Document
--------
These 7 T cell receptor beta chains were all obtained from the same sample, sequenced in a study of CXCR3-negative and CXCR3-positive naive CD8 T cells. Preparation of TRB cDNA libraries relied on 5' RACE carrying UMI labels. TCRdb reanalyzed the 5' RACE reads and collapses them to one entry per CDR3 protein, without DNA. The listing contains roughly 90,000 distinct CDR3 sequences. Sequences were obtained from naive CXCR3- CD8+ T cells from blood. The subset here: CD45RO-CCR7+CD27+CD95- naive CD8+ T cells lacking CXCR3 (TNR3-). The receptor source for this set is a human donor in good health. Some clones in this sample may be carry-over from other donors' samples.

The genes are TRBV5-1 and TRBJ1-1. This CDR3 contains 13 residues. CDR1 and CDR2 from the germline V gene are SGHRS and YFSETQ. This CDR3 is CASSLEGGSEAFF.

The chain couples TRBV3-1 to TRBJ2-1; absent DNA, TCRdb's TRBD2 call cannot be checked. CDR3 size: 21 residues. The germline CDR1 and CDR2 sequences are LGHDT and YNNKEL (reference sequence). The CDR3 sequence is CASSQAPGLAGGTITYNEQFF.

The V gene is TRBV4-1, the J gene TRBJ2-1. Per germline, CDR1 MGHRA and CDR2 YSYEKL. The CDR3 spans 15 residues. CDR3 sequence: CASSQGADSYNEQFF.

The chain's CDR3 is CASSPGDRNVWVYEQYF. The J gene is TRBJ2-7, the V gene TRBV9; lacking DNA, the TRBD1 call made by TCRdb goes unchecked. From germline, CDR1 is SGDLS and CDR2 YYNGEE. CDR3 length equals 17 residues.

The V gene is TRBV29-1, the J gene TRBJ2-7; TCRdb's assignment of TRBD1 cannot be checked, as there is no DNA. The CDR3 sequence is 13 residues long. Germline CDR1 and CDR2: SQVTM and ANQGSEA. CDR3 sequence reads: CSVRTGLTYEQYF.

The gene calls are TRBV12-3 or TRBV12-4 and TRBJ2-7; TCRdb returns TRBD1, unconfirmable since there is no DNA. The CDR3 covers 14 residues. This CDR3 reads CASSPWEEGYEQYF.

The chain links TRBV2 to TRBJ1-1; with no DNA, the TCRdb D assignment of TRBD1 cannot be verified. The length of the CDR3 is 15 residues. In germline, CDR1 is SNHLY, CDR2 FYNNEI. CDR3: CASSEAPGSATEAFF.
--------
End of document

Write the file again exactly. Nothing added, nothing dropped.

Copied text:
These 7 T cell receptor beta chains were all obtained from the same sample, sequenced in a study of CXCR3-negative and CXCR3-positive naive CD8 T cells. Preparation of TRB cDNA libraries relied on 5' RACE carrying UMI labels. TCRdb reanalyzed the 5' RACE reads and collapses them to one entry per CDR3 protein, without DNA. The listing contains roughly 90,000 distinct CDR3 sequences. Sequences were obtained from naive CXCR3- CD8+ T cells from blood. The subset here: CD45RO-CCR7+CD27+CD95- naive CD8+ T cells lacking CXCR3 (TNR3-). The receptor source for this set is a human donor in good health. Some clones in this sample may be carry-over from other donors' samples.

The genes are TRBV5-1 and TRBJ1-1. This CDR3 contains 13 residues. CDR1 and CDR2 from the germline V gene are SGHRS and YFSETQ. This CDR3 is CASSLEGGSEAFF.

The chain couples TRBV3-1 to TRBJ2-1; absent DNA, TCRdb's TRBD2 call cannot be checked. CDR3 size: 21 residues. The germline CDR1 and CDR2 sequences are LGHDT and YNNKEL (reference sequence). The CDR3 sequence is CASSQAPGLAGGTITYNEQFF.

The V gene is TRBV4-1, the J gene TRBJ2-1. Per germline, CDR1 MGHRA and CDR2 YSYEKL. The CDR3 spans 15 residues. CDR3 sequence: CASSQGADSYNEQFF.

The chain's CDR3 is CASSPGDRNVWVYEQYF. The J gene is TRBJ2-7, the V gene TRBV9; lacking DNA, the TRBD1 call made by TCRdb goes unchecked. From germline, CDR1 is SGDLS and CDR2 YYNGEE. CDR3 length equals 17 residues.

The V gene is TRBV29-1, the J gene TRBJ2-7; TCRdb's assignment of TRBD1 cannot be checked, as there is no DNA. The CDR3 sequence is 13 residues long. Germline CDR1 and CDR2: SQVTM and ANQGSEA. CDR3 sequence reads: CSVRTGLTYEQYF.

The gene calls are TRBV12-3 or TRBV12-4 and TRBJ2-7; TCRdb returns TRBD1, unconfirmable since there is no DNA. The CDR3 covers 14 residues. This CDR3 reads CASSPWEEGYEQYF.

The chain links TRBV2 to TRBJ1-1; with no DNA, the TCRdb D assignment of TRBD1 cannot be verified. The length of the CDR3 is 15 residues. In germline, CDR1 is SNHLY, CDR2 FYNNEI. CDR3: CASSEAPGSATEAFF.